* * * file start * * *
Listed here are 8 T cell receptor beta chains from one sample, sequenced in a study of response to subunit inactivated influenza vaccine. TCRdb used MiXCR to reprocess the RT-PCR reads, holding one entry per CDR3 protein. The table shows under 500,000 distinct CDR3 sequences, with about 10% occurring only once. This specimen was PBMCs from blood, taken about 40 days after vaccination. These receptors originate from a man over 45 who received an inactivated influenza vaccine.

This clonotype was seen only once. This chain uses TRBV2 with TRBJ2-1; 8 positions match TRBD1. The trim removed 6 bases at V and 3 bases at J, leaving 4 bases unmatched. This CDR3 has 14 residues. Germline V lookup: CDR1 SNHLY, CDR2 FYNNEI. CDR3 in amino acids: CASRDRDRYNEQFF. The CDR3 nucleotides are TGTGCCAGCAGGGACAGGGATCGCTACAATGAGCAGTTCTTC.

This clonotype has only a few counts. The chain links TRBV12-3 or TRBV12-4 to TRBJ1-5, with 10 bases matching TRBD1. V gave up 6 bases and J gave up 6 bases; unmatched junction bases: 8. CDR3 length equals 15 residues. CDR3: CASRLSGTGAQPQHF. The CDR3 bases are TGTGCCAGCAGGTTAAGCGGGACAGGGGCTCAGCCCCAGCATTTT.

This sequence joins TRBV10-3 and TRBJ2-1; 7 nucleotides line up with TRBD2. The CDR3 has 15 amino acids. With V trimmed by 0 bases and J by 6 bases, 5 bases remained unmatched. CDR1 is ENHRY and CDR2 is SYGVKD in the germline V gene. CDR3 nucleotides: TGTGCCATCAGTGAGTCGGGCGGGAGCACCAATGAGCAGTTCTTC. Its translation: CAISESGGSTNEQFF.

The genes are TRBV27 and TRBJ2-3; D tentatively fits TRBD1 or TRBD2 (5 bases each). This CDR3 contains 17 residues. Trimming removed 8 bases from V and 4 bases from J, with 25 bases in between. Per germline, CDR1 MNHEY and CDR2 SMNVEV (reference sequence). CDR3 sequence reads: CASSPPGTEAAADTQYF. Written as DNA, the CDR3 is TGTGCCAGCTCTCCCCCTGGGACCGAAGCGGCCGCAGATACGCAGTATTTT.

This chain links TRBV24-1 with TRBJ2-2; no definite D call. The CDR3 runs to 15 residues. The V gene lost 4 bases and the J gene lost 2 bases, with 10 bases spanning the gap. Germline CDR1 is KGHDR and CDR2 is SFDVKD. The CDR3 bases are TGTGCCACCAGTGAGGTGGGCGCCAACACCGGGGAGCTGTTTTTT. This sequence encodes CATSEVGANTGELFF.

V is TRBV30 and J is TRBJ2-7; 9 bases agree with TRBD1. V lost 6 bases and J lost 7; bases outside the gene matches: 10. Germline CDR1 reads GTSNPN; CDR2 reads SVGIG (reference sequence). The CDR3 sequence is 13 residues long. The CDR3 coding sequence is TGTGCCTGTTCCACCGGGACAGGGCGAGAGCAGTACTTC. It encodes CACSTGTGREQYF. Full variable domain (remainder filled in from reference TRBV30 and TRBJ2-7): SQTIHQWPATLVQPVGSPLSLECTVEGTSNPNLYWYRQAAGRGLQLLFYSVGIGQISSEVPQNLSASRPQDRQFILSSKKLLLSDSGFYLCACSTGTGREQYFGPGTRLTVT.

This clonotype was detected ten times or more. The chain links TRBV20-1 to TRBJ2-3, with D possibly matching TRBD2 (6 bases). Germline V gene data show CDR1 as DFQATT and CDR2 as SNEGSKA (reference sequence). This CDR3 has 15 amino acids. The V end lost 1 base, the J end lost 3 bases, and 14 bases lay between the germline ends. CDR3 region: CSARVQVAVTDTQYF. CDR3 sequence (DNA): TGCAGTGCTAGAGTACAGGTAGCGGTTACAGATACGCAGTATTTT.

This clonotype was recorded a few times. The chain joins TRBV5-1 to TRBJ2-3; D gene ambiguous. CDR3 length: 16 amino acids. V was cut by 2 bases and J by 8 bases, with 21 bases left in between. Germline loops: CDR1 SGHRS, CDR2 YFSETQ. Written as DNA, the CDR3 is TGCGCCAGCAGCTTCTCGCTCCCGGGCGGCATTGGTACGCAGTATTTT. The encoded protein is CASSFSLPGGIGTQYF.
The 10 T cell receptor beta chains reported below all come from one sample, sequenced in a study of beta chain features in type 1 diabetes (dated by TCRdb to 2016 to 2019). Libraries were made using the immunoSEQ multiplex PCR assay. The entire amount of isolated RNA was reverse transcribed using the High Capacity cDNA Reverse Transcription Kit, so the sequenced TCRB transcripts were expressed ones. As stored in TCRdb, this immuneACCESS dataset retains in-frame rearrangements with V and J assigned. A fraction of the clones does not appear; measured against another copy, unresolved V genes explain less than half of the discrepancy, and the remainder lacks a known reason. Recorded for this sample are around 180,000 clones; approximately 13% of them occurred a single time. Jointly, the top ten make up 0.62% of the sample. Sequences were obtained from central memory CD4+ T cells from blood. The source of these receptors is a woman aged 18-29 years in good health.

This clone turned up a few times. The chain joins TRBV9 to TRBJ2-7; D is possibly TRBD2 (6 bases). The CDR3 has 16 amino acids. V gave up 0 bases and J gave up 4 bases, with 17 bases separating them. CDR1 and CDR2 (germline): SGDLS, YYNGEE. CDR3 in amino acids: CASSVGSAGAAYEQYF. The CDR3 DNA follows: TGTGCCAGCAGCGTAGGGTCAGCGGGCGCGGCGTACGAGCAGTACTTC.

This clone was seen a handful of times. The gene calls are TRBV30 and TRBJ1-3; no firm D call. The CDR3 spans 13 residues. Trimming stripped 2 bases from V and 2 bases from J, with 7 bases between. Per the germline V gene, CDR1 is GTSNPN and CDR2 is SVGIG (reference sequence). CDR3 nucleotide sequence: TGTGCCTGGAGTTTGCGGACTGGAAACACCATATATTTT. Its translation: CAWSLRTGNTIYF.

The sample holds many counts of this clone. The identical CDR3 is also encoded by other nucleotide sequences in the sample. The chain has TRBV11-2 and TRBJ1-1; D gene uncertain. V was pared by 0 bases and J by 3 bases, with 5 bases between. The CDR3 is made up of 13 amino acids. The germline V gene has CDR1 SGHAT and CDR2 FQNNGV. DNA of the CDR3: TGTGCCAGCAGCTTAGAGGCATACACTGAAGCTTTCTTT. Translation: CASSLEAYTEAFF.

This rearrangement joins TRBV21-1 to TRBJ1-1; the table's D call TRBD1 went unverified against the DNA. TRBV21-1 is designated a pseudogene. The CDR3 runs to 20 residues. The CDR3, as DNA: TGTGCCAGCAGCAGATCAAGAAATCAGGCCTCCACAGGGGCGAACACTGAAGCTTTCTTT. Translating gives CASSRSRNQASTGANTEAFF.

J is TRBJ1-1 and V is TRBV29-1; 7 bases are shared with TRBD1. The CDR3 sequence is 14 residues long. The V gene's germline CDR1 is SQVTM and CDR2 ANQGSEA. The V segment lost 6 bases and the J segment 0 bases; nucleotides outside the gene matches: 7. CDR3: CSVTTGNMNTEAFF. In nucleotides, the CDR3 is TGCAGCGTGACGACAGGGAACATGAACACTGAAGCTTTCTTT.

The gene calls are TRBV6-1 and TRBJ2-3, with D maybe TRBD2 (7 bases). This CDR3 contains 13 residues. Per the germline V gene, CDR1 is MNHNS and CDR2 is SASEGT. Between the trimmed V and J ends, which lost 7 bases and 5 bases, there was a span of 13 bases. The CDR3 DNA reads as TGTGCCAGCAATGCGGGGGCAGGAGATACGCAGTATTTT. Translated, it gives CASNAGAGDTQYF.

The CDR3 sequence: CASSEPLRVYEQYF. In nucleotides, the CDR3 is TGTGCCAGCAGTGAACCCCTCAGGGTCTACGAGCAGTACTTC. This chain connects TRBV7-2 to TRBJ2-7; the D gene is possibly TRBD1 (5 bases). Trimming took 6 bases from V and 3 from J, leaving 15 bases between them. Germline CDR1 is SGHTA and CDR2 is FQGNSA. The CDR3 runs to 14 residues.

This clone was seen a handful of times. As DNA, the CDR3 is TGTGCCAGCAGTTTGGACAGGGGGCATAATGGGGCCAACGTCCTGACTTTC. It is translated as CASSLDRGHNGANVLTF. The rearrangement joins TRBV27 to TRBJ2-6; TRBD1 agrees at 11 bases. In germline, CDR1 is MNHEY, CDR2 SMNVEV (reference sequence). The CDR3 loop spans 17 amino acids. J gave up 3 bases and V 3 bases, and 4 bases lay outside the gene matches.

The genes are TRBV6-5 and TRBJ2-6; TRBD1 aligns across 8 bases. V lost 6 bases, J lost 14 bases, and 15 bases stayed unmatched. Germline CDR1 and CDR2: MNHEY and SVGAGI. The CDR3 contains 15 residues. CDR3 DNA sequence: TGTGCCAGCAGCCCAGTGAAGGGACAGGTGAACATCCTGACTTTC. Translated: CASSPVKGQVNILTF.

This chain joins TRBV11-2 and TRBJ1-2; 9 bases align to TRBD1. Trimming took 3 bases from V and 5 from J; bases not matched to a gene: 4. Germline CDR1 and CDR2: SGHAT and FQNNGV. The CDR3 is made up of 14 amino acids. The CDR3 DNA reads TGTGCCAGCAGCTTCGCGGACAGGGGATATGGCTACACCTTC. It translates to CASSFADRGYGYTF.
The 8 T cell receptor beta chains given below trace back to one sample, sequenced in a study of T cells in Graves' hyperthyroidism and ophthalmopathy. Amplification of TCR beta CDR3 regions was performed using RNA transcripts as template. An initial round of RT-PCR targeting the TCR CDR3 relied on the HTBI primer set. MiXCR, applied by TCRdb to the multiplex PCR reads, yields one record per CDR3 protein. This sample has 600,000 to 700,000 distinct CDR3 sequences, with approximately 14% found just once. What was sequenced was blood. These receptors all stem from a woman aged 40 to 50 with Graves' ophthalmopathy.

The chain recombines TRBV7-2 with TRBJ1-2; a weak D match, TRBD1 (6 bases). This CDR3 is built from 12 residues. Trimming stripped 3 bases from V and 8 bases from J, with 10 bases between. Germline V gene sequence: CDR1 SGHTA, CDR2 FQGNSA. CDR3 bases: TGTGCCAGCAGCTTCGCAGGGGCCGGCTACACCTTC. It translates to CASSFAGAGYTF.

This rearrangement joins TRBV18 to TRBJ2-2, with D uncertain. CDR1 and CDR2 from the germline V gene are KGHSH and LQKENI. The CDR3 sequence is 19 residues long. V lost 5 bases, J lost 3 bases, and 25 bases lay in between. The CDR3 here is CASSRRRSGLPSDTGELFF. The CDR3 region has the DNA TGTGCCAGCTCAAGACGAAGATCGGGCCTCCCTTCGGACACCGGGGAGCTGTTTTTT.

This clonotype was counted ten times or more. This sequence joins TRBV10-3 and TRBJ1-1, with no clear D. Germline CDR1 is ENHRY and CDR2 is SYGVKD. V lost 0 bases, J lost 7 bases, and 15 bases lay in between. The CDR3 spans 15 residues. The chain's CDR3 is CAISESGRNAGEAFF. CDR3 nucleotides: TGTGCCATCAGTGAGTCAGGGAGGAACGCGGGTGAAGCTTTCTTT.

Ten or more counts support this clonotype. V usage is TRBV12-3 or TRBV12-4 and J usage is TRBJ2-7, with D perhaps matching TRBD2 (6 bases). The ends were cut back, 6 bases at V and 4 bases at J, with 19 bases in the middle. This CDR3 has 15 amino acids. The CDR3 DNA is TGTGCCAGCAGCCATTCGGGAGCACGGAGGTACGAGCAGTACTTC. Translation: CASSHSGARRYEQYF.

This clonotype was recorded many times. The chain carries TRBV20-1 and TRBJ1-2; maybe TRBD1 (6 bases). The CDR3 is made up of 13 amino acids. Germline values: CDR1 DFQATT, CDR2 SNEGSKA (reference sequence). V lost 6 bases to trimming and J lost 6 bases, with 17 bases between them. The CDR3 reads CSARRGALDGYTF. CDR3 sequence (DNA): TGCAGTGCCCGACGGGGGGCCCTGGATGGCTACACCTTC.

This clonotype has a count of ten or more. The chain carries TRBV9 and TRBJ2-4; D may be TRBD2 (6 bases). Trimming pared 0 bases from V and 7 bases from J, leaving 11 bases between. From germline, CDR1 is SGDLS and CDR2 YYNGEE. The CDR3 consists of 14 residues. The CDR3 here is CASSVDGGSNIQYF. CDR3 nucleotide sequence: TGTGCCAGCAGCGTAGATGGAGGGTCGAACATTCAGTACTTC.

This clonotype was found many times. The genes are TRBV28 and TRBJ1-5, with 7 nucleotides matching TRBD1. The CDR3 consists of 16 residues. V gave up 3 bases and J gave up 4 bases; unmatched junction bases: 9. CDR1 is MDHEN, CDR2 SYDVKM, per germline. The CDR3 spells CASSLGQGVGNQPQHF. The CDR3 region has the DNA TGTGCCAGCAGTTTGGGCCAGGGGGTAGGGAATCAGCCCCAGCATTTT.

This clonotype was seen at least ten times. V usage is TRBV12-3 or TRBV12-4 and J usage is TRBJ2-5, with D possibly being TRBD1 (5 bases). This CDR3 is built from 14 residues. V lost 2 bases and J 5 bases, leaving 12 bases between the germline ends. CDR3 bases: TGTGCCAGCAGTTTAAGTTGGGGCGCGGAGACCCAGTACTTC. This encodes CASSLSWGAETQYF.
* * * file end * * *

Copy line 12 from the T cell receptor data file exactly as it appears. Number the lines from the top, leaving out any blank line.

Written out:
This clone was seen a handful of times. The gene calls are TRBV30 and TRBJ1-3; no firm D call. The CDR3 spans 13 residues. Trimming stripped 2 bases from V and 2 bases from J, with 7 bases between. Per the germline V gene, CDR1 is GTSNPN and CDR2 is SVGIG (reference sequence). CDR3 nucleotide sequence: TGTGCCTGGAGTTTGCGGACTGGAAACACCATATATTTT. Its translation: CAWSLRTGNTIYF.